Mustapha B Mugisa had a one on one interview on his life’s lessons and below are the excerpts of the insights you need to excel from this maverick executive who was a high achiever at a global level.
1. Briefly, who is Sam F. Owori? How did you start and where?
Am generally transparent. Born in Tororo 75 years ago at Kisoko, a famous place in terms of education. My father was a Head master of Kisoko Primary school. At that time, it was the main school for the Eastern region including Western Kenya. I used to see old boys from Kenya join the school. My father was a part preacher. He had attended Kings College Buddo. That’s the school environment I was born in with very strict discipline and religious background.
2. In your profession as a banker, governance expert and Rotarian, how much of your success can be attributed to good parenting versus luck?
Most of my success is attributed to the upbringing. My father later come became a Gombolola chief (sub county chief). He ran his sub country as if it was like a bigger school. That really conditioned our upbringing. We were 14 siblings. We had more relatives in the home. The parents made no distinction, no favors. We shared everything equally. We grew up with strict discipline even when nobody is looking. This accounts for part of my success.
But of course all these can exist but things still go wrong. There is some element of luck. I had want I needed. I was lucky to be at the bus stop at the right time to catch the bus. That you could say is luck. You have seen very many brilliant people who actually go the wrong the way just because they didn’t have the opportunity at the right time.
Also read: Sam. F. Owori: A jolly good fellow
3. What top two skills would you say one must master to succeed professionally?
One must be understanding, hardworking, and patient because if you are working environment, not everybody is the same. You must be tolerant, honest and dependable. If you are so aggressive, you may not work with other people. There are too many rough edges and you are scratching others. We are all different and come with different baggage depending on our upbringing and the environment we work and live. One must appreciate that others are different and should accommodate them without losing their own principles.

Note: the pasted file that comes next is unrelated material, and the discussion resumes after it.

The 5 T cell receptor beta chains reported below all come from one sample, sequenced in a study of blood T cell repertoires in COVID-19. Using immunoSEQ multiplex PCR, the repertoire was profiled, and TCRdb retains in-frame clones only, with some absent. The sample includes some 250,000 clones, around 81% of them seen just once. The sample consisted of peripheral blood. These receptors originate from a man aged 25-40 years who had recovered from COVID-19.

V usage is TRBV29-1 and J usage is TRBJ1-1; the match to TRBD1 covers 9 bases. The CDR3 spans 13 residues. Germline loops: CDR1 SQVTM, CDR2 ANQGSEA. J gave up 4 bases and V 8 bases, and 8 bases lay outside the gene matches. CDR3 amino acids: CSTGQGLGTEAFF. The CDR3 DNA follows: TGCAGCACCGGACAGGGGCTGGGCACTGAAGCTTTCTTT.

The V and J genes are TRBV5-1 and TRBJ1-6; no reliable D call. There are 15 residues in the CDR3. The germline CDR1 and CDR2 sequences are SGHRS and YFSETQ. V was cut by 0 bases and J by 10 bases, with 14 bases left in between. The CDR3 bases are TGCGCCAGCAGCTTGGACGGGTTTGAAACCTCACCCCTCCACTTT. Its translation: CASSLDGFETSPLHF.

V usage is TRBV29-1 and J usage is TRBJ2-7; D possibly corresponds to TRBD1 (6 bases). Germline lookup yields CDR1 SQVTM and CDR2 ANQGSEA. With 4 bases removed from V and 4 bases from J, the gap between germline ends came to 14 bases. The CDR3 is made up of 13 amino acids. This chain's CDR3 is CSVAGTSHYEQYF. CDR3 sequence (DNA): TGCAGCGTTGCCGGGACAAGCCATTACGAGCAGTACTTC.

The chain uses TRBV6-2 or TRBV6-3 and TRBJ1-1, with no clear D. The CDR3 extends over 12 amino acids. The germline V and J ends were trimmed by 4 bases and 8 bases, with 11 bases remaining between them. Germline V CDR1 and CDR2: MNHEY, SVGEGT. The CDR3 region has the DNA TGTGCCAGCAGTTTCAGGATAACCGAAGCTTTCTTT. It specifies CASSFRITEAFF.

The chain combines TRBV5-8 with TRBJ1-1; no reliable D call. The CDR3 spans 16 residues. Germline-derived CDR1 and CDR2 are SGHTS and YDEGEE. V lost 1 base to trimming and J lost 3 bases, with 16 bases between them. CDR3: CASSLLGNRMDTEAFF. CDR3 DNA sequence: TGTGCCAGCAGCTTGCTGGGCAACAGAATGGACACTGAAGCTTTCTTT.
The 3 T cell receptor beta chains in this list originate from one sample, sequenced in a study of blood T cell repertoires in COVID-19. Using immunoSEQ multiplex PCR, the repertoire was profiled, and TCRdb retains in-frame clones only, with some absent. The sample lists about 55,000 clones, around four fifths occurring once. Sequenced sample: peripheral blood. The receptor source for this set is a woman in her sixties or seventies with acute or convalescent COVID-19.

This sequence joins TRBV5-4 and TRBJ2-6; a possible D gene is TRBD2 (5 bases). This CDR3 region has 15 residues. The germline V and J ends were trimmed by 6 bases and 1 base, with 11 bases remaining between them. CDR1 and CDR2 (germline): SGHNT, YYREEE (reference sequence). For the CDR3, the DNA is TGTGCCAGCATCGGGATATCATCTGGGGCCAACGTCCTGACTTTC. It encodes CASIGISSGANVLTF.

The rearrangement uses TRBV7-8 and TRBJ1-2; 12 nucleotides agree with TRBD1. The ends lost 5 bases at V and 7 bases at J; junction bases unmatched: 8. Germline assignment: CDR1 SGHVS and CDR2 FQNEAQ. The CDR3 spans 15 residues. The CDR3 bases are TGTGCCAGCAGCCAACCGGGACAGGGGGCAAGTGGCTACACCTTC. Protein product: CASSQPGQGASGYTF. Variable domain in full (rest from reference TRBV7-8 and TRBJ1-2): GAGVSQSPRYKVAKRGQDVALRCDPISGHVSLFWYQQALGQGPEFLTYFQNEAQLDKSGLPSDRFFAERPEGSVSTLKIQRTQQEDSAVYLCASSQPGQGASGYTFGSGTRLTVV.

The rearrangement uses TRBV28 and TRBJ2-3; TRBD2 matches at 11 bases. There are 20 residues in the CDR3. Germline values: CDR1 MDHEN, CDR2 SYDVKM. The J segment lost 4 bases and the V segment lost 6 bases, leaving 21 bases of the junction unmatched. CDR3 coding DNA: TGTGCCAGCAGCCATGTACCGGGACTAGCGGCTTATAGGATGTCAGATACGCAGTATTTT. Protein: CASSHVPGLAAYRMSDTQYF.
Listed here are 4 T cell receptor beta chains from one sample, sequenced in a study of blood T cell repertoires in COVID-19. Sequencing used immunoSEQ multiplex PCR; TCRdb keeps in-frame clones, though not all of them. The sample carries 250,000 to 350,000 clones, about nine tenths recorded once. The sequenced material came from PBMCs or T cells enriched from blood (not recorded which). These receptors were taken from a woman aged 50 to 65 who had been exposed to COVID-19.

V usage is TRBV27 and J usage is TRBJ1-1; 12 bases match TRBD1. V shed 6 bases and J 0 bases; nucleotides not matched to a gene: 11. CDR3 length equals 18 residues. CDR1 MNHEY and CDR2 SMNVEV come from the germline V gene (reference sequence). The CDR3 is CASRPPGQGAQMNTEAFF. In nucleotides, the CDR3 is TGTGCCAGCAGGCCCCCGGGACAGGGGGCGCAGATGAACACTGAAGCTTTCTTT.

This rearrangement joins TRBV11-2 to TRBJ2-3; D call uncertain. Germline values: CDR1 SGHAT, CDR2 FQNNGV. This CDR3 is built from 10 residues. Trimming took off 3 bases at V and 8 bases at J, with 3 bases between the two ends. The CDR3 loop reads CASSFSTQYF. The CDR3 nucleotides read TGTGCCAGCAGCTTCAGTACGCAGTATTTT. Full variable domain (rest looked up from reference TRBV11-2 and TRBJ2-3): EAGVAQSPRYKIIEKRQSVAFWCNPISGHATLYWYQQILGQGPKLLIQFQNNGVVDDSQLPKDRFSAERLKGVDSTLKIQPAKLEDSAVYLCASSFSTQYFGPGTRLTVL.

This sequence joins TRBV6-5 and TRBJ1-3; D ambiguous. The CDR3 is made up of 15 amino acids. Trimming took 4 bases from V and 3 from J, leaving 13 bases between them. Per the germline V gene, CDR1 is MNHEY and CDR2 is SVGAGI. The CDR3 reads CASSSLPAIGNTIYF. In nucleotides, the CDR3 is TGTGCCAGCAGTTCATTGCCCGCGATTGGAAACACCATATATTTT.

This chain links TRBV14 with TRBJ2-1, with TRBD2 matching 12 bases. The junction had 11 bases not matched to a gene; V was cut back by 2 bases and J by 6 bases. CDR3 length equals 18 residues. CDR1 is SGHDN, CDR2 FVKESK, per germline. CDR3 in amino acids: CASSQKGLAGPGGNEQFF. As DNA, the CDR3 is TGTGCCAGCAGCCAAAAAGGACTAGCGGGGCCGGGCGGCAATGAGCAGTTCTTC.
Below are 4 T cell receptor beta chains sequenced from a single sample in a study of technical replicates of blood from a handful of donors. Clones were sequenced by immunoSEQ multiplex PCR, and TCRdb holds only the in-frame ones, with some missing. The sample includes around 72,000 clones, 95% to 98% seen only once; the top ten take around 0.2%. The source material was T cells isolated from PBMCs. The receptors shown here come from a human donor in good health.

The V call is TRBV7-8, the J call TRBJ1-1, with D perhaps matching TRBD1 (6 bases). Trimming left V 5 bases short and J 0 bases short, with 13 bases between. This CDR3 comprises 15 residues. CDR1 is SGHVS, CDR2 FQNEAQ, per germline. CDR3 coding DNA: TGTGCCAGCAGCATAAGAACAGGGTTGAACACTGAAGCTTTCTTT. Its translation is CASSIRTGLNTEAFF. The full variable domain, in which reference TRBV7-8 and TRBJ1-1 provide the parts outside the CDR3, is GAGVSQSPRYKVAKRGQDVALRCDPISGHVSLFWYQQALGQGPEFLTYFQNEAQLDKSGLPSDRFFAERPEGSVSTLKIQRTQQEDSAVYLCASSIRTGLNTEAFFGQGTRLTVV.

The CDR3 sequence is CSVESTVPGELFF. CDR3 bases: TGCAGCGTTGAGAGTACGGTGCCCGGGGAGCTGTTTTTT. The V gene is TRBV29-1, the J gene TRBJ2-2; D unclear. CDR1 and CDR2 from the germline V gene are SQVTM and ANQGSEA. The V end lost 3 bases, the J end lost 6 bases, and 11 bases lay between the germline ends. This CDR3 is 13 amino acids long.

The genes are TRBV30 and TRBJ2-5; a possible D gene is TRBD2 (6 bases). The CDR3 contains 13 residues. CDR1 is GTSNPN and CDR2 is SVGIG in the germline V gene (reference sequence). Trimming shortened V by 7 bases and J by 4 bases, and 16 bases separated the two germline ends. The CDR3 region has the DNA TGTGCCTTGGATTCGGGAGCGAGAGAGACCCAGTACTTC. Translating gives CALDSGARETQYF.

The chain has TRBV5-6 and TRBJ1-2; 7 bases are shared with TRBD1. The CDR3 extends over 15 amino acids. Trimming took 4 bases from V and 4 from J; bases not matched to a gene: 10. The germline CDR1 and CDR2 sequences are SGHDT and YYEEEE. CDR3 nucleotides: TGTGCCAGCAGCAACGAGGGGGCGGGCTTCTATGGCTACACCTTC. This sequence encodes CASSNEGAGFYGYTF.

4. You say tolerance and honesty helped you succeed. How can one master the skill? Explain fully?
There are no two people who will be exactly the same not even identical twins! For us to make judgement, it is not fair. You could be the problem. You need to reflect and see where the problem is. There must be self-evaluation. Make allowance to accommodate them. This doesn’t mean that you give them license to do whatever they need.
You need to remain true to yourself. By doing so, you will be honest.
5. As a leader, when do you stop asking questions and start setting the direction?
You are asking as if they are mutually exclusive, they are not. In fact they complement each other. As you lead, you are asking questions. You meet unexpected obstacles, you need to ask questions to remain on course as you lead.
6. What are your top two regrets in life? Why?
Regrets? Well. I went to school despite my father being a Head teacher. I went two years playing in the sand. In those days, we did not have sub grade, the nursery section of today. There was ABC. First year, you went playing in sand, the second year you would be writing on ground, and it is only in the third year when you would graduate to the primary section. I lost time. I know people of my age who graduated before me at the university because of my delay to go to school.
I went to a secondary where my father did not want me to join. My father wanted me to join Nabumali High School. It was the Kings College Buddo of the East. My father was on the Board of Directors. He had been an old boy of the school. This is where he wanted all his sons to go. Without his knowledge, I put Teso College Aloet. Unfortunately, the religious background I was used to wasn’t there. The school did not have teachers. It was difficult. Things like sporting potentials did not have facilities. In Primary, I won many prizes. I lost out in that area. It was not until I joined Kings College Buddo that I tried to pick. If I had continued with the athletics at the O-level, I would have joined the national team. I frustrated my own talent. Otherwise, you would have read my name in the national athletics team.
7. To succeed in an environment like Uganda today, what should an executive do?
For young executives, I would urge patience. We worked for what we have in life. Hard work and patience are two important attributes. You need to do the right thing even though no one is looking.
Be a team player. Do not follow the crowd. The crowd is always not right. Stick true to your own principles rather than what the crowd is saying.